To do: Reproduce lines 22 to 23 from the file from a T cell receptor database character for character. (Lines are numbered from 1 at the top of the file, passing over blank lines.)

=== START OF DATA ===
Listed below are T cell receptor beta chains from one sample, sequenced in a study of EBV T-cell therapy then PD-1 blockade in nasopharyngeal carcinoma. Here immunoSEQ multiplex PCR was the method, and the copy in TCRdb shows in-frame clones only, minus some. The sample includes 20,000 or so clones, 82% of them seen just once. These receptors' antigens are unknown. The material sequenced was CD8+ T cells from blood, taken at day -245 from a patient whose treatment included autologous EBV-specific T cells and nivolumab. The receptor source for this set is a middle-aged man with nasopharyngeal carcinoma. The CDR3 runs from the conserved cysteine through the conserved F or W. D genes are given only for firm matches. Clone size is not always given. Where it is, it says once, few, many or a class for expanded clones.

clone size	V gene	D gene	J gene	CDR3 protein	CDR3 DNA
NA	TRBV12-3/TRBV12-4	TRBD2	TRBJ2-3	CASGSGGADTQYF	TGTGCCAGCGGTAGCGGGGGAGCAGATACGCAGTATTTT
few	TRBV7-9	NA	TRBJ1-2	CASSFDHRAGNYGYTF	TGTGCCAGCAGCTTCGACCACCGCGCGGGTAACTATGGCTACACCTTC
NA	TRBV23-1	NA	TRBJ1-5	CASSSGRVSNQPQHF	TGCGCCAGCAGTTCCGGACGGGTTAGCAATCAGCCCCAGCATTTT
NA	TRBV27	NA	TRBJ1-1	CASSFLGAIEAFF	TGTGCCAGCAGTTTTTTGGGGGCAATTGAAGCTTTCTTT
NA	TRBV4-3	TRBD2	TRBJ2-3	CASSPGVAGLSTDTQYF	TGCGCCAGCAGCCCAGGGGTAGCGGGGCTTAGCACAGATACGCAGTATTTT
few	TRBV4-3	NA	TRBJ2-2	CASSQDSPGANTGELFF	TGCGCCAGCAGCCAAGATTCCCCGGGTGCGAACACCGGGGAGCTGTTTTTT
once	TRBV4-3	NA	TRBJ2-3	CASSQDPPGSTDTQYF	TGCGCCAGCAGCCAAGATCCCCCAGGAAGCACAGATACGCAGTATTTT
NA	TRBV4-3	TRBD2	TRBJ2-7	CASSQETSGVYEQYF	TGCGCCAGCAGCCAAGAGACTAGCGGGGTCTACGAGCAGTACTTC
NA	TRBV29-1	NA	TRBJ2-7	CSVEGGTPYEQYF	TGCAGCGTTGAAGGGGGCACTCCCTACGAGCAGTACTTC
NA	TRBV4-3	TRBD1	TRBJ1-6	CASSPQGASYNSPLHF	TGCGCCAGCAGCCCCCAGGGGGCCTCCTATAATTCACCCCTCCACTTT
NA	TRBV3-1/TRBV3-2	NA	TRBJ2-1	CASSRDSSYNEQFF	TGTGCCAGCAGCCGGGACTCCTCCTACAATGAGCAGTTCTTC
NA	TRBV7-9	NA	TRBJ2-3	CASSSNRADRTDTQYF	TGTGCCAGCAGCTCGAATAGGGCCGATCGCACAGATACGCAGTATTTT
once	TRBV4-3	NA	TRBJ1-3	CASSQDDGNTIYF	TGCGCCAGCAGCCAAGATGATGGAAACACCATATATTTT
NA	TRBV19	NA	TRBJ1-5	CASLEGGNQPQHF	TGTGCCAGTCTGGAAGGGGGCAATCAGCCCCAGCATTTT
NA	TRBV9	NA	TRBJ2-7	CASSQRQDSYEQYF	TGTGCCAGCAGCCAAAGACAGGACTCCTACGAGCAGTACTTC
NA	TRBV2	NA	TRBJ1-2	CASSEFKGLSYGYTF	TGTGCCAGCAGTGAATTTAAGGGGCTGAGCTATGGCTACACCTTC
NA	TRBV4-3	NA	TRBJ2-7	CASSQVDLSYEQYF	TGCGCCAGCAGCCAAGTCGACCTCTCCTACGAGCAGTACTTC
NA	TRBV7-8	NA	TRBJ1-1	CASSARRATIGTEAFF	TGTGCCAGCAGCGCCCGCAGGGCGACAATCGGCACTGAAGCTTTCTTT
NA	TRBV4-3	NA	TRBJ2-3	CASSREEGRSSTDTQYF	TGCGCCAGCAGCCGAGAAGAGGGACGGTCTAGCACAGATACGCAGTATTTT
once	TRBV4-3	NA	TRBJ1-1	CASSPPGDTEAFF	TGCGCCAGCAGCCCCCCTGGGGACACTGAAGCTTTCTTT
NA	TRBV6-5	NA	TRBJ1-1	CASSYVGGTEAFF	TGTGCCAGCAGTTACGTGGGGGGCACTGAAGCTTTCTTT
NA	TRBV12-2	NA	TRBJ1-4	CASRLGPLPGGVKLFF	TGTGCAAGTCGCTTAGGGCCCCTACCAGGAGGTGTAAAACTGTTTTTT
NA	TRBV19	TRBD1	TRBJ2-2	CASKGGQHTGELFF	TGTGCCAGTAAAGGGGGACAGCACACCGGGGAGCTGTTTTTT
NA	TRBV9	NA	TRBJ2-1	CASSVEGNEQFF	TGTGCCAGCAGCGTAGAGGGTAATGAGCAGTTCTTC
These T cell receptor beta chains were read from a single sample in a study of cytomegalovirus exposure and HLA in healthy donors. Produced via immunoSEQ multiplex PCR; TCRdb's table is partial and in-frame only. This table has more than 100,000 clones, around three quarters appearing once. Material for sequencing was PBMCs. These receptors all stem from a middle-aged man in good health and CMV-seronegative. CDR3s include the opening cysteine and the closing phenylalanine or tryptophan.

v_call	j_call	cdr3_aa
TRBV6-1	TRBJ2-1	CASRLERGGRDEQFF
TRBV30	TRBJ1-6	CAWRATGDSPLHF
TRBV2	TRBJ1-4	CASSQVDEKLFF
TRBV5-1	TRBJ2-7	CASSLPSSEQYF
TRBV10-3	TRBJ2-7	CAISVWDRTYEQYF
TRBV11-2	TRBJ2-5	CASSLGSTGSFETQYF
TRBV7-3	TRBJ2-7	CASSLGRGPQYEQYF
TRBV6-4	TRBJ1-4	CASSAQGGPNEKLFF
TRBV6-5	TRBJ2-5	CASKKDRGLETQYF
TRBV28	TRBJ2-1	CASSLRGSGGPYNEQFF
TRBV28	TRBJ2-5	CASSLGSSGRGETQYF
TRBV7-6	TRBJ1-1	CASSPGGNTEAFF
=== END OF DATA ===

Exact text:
once	TRBV4-3	NA	TRBJ1-1	CASSPPGDTEAFF	TGCGCCAGCAGCCCCCCTGGGGACACTGAAGCTTTCTTT
NA	TRBV6-5	NA	TRBJ1-1	CASSYVGGTEAFF	TGTGCCAGCAGTTACGTGGGGGGCACTGAAGCTTTCTTT